Excessive daytime sleepiness or napping is associated with increased beta-amyloid plaques in the brain, a major characteristic of Alzheimer’s disease, according to a study that followed patients for more than 15 years.
The study, “Excessive daytime sleepiness and napping in cognitively normal adults: associations with subsequent amyloid deposition measured by PiB PET,” was published in the journal Sleep.
Factors such as diet, exercise, and cognitive activities such as doing puzzles or crosswords are important potential targets for Alzheimer’s disease prevention.
Sleep, on the other hand, has not been widely associated with Alzheimer’s disease. However, a lack of sleep has been linked to cognitive impairment and decline.
Researchers from the Johns Hopkins Bloomberg School of Public Health, the National Institute on Aging, and Johns Hopkins Medicine conducted a study aimed at better understanding if excessive daytime sleepiness (EDS) and napping are markers of subsequent Alzheimer’s risk.
The team analyzed data from the Baltimore Longitudinal Study of Aging Neuroimaging Study — a long-term study that began in 1958 and followed the health of thousands of participants as they aged. At the time of enrollment, participants were considered healthy.
As part of the study’s periodic exams, participants were asked to fill out a questionnaire (between 1991 and 2000) that included questions such as, “Do you often become drowsy or fall asleep during the daytime when you wish to be awake?” or “Do you nap?” Based on the answers, participants were characterized as having EDS or by their napping habits.
The study included a subset of participants who began neuroimaging assessments in 1994, which are still ongoing. In 2005, some of these volunteers also started receiving positron emission tomography (PET) scans using a radioactive compound that can help identify beta-amyloid plaques in brain tissue.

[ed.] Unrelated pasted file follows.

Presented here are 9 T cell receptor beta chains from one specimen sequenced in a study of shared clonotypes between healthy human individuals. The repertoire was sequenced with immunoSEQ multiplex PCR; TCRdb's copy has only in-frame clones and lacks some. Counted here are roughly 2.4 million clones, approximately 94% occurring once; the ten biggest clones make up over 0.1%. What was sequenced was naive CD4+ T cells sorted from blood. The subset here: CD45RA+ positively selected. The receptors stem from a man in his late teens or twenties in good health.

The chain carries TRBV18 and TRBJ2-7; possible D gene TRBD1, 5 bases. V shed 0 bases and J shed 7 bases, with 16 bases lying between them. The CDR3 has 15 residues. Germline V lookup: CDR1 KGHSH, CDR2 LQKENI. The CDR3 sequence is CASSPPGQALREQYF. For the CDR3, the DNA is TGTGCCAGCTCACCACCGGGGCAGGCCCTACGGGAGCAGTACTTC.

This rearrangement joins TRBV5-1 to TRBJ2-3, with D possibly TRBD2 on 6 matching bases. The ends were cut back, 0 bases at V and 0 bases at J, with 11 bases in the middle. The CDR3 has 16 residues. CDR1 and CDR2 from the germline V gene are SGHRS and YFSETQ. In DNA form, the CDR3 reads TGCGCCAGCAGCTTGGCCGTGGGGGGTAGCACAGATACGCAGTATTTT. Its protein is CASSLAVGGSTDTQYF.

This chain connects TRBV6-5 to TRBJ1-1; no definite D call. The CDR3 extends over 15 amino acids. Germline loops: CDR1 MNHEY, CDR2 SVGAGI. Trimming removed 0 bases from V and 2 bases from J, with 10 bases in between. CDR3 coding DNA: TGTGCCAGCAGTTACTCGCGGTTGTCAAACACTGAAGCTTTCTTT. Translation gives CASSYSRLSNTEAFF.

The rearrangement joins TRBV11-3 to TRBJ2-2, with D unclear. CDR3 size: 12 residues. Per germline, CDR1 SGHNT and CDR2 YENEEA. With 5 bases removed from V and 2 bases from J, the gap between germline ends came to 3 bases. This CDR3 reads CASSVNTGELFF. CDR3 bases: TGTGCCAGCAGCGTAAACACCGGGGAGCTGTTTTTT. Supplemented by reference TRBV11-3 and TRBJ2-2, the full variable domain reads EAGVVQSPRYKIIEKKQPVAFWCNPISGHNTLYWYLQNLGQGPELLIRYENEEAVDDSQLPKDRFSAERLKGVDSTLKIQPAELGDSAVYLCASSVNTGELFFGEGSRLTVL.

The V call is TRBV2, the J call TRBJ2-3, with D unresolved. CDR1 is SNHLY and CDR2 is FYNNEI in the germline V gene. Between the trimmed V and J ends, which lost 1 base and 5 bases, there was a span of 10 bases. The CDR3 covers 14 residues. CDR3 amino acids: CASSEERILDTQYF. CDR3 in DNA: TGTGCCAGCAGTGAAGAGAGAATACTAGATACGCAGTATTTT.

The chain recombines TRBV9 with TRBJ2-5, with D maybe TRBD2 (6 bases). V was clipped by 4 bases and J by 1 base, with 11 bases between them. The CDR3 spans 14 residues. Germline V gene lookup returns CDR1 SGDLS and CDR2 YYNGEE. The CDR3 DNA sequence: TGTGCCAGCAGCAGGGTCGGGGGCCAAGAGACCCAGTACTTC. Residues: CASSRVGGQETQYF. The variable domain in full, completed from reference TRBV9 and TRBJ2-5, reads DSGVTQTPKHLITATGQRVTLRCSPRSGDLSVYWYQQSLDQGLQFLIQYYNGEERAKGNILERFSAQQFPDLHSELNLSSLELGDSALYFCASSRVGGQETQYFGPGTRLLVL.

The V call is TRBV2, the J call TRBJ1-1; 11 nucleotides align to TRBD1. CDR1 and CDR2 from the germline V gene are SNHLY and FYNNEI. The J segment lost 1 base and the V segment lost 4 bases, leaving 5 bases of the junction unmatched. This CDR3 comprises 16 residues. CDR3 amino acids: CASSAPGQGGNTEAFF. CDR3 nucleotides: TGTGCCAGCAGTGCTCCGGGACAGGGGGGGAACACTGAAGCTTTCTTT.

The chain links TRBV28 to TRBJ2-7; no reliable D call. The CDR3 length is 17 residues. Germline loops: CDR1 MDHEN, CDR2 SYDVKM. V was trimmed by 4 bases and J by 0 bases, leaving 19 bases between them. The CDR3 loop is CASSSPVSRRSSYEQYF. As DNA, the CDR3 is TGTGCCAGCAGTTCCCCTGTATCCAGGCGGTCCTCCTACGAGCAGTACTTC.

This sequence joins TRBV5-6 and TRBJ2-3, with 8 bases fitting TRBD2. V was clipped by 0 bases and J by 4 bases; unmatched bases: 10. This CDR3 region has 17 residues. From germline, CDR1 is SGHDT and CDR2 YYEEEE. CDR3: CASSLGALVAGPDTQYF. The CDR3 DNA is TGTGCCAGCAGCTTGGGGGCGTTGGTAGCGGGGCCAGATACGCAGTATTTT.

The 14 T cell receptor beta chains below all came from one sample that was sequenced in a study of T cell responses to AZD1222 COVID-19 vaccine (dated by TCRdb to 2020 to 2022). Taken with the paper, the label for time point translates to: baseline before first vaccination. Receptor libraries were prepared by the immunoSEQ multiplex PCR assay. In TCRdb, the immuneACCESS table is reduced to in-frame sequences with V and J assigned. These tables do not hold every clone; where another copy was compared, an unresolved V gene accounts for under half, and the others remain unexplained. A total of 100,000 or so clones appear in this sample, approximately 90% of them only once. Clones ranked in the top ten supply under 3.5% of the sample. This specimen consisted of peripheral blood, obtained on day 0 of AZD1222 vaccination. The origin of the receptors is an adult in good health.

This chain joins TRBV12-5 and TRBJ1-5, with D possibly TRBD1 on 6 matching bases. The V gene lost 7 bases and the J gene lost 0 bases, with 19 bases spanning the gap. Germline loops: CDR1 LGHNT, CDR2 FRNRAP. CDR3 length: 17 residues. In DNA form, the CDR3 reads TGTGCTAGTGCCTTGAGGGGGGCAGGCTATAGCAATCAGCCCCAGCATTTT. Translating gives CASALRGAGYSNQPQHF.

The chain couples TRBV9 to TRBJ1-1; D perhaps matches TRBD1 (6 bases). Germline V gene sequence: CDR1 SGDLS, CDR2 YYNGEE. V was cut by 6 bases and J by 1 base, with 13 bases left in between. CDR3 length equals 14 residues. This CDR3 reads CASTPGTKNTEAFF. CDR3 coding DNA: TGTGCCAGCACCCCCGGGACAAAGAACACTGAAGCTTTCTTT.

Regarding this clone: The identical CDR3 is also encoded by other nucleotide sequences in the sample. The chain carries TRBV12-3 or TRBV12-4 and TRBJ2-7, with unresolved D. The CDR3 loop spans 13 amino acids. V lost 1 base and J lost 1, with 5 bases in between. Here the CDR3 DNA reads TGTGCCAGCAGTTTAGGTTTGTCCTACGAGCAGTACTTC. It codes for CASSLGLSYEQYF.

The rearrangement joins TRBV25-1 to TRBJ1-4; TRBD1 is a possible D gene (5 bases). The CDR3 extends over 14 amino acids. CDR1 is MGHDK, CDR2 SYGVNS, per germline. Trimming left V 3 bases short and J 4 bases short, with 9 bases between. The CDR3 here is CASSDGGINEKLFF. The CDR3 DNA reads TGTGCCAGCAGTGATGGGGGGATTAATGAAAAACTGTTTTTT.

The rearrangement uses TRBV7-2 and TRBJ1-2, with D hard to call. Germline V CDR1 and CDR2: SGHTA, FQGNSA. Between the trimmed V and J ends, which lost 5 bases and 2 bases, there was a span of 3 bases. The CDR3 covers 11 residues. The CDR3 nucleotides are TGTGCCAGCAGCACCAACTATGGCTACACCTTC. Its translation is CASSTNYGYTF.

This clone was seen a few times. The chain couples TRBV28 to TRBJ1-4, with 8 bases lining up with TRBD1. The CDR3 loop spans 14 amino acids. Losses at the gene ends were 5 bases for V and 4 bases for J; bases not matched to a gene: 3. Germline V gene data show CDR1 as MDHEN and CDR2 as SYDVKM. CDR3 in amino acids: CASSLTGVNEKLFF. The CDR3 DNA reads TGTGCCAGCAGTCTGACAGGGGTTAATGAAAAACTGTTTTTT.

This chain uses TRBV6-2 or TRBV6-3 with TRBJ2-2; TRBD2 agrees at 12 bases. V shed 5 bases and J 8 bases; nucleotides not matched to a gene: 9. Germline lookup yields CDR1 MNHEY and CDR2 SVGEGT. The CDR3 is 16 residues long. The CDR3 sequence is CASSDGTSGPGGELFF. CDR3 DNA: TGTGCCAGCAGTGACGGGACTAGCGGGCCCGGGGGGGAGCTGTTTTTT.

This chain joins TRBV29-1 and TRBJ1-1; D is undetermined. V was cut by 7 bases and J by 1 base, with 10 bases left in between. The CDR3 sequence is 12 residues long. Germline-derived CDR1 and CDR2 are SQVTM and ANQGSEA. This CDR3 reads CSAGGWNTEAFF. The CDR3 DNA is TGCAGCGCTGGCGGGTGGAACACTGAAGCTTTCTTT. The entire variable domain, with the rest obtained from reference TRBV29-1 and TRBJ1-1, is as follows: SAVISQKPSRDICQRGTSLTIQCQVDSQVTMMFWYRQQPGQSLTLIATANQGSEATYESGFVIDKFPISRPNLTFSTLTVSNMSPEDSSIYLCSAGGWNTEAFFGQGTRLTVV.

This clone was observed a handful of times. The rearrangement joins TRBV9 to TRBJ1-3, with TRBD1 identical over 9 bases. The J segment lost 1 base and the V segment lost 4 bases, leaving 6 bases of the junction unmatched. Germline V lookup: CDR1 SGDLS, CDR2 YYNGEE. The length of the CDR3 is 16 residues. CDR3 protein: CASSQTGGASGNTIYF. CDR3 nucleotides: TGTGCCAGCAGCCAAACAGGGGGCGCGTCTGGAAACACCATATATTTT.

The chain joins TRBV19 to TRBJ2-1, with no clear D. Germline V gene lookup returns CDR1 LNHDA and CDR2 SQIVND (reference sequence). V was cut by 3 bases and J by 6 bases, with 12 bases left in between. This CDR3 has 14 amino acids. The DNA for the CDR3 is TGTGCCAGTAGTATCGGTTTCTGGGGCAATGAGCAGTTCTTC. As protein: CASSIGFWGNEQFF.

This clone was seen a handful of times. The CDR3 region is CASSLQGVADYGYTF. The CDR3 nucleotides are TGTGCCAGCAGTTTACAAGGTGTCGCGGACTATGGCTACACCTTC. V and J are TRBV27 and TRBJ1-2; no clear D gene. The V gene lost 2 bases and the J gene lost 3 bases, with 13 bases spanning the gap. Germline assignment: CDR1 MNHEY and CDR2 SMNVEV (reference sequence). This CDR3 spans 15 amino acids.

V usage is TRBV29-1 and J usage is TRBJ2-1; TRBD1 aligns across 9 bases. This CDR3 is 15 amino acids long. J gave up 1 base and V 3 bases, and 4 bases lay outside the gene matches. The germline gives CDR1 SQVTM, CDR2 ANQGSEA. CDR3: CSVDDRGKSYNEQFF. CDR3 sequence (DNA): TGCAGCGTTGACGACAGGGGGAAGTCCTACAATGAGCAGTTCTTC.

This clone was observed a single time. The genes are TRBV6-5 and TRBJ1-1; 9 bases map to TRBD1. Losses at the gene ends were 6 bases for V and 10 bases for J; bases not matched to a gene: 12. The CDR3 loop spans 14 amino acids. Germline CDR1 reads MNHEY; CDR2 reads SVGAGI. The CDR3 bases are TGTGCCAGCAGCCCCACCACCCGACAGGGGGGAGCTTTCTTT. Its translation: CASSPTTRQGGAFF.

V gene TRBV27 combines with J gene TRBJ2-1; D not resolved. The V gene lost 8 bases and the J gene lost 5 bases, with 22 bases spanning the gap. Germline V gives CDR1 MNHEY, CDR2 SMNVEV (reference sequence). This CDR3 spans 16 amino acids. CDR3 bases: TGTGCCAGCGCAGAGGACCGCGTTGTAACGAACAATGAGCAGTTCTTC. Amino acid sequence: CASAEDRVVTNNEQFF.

Researchers studied 123 participants with self-reported measures of EDS or napping, had a PET scan, and who were cognitively normal at sleepiness and napping assessment. At enrollment, the average age of participants was 60.1 years, ranging from 36.2 to 82.7. Slightly more than half of the participants were women (50.8%), and 21.8% were non-white. PET imaging was performed an average of 15.7 years after enrollment, ranging between 6.9 and 24.6 years.
Researchers found that participants with reported EDS were about three times more likely to have beta-amyloid plaques present on their PET scans (56.7%) than those who were not very sleepy during the day. After adjusting for other factors that could influence the risk of Alzheimer’s such as age, sex, education, and body-mass index, those that reported EDS were still at a 2.75 times higher risk of developing beta-amyloid plaques than those without excessive daytime sleepiness.
This trend was also true for people who reported napping more during the day, although it did not reach statistical significance.
Despite these results, it’s still not entirely clear how sleep contributes to the formation of beta-amyloid plaques. Because PET scans were not performed at enrollment, researchers cannot rule out that beta-amyloid plaques were present before people reported feeling sleepy.
However, animal studies using Alzheimer’s disease models have shown that restricting nighttime sleep can increase the deposition of beta-amyloid protein in the brain and spinal fluid, suggesting that sleep is a contributing factor to beta-amyloid plaque formation. In addition, some human studies have linked poor sleep and higher levels of beta-amyloid in neuronal tissue.
These results suggest that increasing sleep quality by targeting conditions that affect sleep, such as obstructive sleep apnea and insomnia, or social factors such as sleep loss due to work or binge-watching TV shows, “may have important implications for Alzheimer’s prevention,” the researchers said.
“If disturbed sleep contributes to Alzheimer’s disease, we may be able to treat patients with sleep issues to avoid these negative outcomes,” study author Adam P. Spira, PhD, an associate professor in the Department of Mental Health at the Bloomberg School, said in a press release.
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